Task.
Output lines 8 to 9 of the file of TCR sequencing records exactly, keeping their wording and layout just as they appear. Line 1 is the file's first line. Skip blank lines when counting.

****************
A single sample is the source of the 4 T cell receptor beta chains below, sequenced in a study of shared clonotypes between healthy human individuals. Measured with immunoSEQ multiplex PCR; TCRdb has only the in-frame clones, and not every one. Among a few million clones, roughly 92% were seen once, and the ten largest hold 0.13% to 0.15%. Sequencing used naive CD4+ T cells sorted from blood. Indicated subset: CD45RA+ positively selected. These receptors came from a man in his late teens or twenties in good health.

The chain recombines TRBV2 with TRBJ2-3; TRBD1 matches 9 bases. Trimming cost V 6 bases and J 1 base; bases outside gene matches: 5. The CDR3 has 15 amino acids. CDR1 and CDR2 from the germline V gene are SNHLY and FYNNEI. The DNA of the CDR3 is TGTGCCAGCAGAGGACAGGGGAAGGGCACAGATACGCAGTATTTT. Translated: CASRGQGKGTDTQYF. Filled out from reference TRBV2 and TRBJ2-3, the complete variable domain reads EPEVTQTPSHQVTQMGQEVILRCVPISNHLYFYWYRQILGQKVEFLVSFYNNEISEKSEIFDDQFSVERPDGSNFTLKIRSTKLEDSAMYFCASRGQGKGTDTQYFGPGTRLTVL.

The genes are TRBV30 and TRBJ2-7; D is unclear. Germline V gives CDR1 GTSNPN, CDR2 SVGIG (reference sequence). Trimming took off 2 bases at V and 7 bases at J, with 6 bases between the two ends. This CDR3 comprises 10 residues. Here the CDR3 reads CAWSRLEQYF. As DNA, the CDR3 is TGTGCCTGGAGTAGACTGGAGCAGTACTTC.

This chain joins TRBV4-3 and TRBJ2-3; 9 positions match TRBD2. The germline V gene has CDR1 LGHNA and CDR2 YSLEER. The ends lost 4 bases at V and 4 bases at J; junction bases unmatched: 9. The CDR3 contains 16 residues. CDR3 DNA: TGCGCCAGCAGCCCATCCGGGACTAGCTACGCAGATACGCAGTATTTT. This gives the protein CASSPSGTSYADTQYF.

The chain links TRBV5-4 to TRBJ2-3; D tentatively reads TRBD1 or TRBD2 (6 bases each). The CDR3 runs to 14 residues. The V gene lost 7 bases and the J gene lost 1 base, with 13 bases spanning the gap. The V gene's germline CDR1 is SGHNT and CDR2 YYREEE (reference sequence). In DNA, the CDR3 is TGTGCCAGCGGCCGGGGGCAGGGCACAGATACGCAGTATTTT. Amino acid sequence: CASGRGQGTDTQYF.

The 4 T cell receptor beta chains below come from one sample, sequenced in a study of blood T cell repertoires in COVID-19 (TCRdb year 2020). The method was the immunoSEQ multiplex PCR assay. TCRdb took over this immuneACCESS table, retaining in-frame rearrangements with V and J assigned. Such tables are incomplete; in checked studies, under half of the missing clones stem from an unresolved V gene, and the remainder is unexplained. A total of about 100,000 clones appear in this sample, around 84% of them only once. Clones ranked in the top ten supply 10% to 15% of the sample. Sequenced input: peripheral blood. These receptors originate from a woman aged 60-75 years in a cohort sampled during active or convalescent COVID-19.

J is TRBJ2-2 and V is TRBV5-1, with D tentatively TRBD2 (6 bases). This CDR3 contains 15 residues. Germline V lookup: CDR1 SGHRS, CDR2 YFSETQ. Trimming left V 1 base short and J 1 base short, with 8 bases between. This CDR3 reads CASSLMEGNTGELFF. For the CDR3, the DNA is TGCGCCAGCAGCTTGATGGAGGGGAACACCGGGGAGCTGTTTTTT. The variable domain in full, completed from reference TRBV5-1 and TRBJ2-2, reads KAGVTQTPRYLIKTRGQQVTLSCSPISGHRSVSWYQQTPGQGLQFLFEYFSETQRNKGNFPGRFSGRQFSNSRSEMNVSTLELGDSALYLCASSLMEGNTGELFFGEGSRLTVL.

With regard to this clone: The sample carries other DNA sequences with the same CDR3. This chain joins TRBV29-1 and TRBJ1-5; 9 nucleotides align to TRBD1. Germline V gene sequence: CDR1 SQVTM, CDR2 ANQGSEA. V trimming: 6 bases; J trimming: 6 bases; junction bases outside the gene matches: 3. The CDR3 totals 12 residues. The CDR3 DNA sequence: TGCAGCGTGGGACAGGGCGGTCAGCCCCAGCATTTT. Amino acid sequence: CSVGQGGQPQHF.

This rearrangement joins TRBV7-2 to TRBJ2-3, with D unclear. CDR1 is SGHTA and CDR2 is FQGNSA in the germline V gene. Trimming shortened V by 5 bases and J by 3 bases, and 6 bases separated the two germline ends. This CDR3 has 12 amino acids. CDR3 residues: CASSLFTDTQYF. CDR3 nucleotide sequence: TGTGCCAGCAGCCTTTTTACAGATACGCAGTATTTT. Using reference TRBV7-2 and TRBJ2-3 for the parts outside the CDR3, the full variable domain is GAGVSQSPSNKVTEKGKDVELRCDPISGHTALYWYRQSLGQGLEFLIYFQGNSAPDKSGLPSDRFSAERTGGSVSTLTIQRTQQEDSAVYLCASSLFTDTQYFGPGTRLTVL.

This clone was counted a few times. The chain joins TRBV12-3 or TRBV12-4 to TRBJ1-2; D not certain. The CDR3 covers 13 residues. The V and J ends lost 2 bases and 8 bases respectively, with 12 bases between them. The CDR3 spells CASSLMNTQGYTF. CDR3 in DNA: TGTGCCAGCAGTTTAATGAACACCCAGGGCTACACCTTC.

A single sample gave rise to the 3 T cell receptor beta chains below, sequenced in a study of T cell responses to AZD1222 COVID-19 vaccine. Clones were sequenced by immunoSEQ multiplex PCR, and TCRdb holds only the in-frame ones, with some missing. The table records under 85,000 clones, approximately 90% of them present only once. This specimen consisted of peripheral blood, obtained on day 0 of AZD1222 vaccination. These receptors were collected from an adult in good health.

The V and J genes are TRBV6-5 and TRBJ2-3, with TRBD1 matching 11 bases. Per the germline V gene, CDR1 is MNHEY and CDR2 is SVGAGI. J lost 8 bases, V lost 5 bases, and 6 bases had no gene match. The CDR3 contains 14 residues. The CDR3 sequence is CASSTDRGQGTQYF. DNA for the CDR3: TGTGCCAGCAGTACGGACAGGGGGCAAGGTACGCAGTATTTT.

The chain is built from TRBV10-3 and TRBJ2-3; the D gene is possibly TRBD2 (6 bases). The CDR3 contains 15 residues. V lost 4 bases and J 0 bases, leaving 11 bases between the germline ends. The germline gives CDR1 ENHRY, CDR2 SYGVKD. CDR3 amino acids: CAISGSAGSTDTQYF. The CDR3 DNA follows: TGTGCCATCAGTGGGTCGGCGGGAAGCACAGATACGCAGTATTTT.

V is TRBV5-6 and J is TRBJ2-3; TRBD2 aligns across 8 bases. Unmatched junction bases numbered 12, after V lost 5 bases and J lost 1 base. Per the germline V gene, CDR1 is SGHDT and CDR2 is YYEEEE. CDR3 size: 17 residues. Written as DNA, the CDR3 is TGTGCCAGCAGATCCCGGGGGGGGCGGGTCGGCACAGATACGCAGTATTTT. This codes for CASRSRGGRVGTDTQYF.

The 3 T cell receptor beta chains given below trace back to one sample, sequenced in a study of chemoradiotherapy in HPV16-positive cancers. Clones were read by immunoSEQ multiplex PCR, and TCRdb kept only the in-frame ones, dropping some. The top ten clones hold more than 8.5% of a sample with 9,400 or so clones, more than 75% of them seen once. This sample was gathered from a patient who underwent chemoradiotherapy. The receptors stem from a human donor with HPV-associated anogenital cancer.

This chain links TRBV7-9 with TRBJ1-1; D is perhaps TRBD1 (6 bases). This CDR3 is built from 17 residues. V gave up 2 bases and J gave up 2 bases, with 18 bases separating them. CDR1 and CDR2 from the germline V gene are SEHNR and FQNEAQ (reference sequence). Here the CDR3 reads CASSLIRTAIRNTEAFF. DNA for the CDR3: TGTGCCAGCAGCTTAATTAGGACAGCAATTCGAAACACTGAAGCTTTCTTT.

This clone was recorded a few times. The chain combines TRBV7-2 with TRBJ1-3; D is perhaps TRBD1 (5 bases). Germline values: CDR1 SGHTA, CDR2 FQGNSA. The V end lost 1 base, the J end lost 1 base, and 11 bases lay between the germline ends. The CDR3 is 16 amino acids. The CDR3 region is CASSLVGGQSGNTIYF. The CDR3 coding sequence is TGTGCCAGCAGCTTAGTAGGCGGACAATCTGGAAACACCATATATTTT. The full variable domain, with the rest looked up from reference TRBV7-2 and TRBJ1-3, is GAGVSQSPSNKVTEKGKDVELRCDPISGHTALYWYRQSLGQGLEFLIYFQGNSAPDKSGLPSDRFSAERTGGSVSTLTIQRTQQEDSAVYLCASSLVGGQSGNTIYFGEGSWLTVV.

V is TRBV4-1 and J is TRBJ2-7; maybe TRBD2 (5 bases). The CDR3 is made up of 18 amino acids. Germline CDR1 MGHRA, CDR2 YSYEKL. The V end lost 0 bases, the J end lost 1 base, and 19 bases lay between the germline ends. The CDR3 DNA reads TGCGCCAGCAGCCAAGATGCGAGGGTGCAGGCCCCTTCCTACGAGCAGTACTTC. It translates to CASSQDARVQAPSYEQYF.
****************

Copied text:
With regard to this clone: The sample carries other DNA sequences with the same CDR3. This chain joins TRBV29-1 and TRBJ1-5; 9 nucleotides align to TRBD1. Germline V gene sequence: CDR1 SQVTM, CDR2 ANQGSEA. V trimming: 6 bases; J trimming: 6 bases; junction bases outside the gene matches: 3. The CDR3 totals 12 residues. The CDR3 DNA sequence: TGCAGCGTGGGACAGGGCGGTCAGCCCCAGCATTTT. Amino acid sequence: CSVGQGGQPQHF.

This rearrangement joins TRBV7-2 to TRBJ2-3, with D unclear. CDR1 is SGHTA and CDR2 is FQGNSA in the germline V gene. Trimming shortened V by 5 bases and J by 3 bases, and 6 bases separated the two germline ends. This CDR3 has 12 amino acids. CDR3 residues: CASSLFTDTQYF. CDR3 nucleotide sequence: TGTGCCAGCAGCCTTTTTACAGATACGCAGTATTTT. Using reference TRBV7-2 and TRBJ2-3 for the parts outside the CDR3, the full variable domain is GAGVSQSPSNKVTEKGKDVELRCDPISGHTALYWYRQSLGQGLEFLIYFQGNSAPDKSGLPSDRFSAERTGGSVSTLTIQRTQQEDSAVYLCASSLFTDTQYFGPGTRLTVL.